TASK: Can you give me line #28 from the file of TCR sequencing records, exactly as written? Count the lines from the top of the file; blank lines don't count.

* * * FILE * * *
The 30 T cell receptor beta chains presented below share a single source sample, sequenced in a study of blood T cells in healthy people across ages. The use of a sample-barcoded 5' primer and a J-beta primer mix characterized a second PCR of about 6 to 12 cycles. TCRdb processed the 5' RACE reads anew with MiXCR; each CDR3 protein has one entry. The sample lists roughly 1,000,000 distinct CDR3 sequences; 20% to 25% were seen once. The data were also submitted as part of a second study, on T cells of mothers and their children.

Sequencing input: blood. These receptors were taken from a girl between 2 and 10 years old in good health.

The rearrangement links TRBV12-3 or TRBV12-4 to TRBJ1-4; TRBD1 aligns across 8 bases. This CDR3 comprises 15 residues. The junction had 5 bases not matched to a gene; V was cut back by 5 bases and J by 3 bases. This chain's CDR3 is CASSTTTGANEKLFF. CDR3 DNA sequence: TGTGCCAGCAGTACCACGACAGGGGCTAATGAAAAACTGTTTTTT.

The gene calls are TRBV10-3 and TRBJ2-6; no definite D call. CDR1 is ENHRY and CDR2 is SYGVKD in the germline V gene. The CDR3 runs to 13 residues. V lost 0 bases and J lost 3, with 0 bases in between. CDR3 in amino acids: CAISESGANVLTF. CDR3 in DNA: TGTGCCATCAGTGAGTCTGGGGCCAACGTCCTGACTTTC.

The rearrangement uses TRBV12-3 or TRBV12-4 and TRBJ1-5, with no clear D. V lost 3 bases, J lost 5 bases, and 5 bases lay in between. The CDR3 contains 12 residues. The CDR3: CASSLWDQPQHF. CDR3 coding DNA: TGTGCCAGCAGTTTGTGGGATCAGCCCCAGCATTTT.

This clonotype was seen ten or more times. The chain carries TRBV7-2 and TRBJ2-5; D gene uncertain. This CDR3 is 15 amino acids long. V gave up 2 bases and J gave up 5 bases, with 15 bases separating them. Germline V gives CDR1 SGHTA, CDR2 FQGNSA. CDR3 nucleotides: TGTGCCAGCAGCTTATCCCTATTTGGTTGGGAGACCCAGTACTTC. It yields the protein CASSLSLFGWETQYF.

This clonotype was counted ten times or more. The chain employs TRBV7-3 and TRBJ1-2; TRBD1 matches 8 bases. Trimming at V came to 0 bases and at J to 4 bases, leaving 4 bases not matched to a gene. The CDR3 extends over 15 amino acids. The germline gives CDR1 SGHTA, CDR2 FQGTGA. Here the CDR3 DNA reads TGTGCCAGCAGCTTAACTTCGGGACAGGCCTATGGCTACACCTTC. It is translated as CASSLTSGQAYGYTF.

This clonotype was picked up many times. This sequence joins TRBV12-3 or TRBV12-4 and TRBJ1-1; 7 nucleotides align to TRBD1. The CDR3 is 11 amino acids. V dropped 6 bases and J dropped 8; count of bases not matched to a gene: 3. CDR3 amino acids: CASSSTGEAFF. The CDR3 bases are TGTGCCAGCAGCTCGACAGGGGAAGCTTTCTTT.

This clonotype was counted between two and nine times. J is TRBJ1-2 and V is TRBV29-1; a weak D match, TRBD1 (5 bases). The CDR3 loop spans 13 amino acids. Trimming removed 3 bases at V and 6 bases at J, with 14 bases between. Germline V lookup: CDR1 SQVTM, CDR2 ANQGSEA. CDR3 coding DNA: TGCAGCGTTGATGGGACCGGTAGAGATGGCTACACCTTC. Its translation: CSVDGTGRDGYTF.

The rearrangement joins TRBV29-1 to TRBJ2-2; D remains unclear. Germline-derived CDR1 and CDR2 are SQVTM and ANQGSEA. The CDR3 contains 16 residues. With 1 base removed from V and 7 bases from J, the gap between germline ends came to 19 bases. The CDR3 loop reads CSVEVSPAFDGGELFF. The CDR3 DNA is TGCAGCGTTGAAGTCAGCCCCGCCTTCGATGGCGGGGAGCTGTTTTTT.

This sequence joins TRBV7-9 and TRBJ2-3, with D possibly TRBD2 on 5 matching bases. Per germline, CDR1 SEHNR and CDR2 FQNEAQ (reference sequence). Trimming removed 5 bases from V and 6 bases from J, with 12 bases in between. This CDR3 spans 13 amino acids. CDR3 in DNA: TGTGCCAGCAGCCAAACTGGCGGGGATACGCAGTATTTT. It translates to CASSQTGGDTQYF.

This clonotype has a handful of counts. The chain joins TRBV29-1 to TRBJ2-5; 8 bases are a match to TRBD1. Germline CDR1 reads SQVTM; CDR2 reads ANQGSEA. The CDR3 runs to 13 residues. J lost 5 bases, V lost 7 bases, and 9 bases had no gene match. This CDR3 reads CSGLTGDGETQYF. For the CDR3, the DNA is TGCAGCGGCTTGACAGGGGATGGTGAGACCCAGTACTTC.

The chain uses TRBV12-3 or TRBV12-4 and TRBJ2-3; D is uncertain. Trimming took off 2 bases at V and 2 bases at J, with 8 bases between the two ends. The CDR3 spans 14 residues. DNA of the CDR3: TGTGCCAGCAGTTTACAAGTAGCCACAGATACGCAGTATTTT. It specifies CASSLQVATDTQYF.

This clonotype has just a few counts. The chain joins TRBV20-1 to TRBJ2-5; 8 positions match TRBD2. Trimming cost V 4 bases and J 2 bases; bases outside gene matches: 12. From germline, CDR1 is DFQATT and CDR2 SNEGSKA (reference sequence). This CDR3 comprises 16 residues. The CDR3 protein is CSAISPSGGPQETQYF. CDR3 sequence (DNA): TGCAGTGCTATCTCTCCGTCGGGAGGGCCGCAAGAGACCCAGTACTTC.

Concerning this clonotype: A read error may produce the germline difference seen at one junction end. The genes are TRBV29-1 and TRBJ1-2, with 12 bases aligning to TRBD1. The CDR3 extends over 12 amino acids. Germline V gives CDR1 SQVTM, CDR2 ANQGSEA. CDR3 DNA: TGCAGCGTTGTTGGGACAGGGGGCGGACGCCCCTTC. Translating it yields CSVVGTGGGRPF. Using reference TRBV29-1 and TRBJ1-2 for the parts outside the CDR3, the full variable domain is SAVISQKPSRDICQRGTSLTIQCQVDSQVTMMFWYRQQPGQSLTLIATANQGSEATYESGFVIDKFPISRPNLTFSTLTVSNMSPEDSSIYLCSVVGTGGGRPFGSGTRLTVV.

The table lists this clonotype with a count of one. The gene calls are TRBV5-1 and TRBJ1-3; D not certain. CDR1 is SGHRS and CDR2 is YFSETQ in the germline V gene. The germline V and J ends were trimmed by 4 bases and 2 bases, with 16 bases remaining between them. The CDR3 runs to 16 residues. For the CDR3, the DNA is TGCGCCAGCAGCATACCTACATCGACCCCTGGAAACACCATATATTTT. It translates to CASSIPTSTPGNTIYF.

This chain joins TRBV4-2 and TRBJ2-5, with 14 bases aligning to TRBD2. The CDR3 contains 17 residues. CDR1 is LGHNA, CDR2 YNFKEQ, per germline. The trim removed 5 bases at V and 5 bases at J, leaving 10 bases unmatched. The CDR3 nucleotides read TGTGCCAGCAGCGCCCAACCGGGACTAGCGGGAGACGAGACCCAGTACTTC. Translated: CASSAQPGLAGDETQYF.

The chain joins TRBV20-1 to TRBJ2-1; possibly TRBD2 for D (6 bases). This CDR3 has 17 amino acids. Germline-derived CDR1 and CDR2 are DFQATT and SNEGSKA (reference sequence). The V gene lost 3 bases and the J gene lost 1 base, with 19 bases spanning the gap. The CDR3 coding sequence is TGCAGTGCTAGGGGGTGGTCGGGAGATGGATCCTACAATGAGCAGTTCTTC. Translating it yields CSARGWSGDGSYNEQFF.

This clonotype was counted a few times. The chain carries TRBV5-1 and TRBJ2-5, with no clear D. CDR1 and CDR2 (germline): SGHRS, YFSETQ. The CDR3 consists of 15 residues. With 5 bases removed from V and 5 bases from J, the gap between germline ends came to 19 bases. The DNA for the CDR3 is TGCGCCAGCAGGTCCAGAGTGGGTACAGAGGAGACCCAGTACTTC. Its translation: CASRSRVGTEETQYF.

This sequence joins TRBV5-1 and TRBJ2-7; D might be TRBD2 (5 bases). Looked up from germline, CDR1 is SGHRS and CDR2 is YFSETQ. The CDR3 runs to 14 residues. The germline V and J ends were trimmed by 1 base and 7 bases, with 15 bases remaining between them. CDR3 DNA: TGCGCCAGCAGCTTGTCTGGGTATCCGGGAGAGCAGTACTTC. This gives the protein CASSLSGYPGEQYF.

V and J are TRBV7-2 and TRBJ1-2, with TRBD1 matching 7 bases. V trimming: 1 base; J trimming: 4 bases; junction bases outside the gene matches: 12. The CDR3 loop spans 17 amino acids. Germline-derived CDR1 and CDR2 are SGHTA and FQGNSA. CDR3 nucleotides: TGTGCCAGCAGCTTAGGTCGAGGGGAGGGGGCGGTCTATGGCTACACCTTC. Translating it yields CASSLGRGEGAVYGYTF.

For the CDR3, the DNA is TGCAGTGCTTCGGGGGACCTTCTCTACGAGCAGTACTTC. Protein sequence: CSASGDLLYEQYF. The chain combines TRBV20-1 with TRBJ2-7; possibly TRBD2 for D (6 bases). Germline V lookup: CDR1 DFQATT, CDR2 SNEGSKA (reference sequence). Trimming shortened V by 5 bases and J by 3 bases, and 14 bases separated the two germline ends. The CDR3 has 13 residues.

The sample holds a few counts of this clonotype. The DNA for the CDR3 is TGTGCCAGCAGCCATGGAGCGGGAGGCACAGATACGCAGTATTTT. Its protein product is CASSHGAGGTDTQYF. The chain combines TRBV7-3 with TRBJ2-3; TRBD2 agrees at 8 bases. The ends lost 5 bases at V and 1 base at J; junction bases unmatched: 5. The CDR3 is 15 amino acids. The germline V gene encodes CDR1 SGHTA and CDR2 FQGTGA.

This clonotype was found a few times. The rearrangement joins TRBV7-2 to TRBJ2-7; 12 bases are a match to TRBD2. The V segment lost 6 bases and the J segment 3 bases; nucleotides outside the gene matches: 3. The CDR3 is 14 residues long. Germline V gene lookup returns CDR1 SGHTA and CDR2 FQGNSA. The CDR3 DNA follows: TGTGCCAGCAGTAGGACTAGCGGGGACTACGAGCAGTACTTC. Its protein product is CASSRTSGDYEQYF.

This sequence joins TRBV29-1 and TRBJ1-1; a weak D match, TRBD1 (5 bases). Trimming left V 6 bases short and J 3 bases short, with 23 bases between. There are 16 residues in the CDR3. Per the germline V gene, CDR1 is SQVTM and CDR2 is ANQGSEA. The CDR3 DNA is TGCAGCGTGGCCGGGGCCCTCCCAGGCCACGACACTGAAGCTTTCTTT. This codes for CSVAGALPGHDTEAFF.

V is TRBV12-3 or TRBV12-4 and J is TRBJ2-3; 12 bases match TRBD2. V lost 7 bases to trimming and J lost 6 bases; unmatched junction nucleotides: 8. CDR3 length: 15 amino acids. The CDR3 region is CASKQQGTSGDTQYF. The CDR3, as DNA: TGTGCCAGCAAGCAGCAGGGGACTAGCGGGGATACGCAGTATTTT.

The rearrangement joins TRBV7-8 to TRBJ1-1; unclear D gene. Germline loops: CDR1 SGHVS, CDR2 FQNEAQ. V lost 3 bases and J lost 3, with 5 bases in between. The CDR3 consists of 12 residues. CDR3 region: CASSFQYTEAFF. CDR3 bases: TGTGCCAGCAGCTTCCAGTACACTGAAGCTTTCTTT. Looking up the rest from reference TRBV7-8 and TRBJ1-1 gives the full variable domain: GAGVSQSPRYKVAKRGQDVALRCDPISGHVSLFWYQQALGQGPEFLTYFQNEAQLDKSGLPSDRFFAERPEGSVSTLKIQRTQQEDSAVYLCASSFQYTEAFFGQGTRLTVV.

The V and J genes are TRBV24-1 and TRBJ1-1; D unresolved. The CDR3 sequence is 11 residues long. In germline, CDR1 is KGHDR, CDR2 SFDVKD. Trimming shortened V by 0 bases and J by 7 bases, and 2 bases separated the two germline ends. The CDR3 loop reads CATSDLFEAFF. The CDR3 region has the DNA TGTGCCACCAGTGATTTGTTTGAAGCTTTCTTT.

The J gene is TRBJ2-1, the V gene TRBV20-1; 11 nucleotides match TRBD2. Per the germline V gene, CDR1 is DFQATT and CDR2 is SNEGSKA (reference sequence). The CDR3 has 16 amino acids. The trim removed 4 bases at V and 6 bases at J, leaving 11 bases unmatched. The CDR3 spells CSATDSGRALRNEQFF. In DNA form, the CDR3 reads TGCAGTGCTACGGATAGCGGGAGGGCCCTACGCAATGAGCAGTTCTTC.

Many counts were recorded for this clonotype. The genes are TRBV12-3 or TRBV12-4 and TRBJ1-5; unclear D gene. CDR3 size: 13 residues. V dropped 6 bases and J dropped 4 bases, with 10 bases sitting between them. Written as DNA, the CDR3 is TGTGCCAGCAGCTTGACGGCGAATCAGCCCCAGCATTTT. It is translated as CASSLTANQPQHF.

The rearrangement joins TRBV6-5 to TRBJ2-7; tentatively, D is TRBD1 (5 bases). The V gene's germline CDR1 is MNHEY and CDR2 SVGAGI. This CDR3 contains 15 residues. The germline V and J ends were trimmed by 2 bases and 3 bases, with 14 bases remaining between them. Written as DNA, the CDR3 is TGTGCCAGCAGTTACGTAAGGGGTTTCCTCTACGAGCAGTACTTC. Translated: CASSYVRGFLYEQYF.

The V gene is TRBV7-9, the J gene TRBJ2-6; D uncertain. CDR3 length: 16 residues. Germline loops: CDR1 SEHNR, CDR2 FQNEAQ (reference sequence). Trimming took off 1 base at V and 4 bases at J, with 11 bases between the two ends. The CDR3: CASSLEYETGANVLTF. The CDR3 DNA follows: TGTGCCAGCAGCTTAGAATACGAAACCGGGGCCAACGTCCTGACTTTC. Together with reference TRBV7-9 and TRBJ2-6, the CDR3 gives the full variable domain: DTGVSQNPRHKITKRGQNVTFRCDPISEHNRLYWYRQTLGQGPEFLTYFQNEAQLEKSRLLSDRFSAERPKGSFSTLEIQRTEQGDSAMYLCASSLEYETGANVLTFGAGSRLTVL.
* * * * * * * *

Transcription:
The V and J genes are TRBV24-1 and TRBJ1-1; D unresolved. The CDR3 sequence is 11 residues long. In germline, CDR1 is KGHDR, CDR2 SFDVKD. Trimming shortened V by 0 bases and J by 7 bases, and 2 bases separated the two germline ends. The CDR3 loop reads CATSDLFEAFF. The CDR3 region has the DNA TGTGCCACCAGTGATTTGTTTGAAGCTTTCTTT.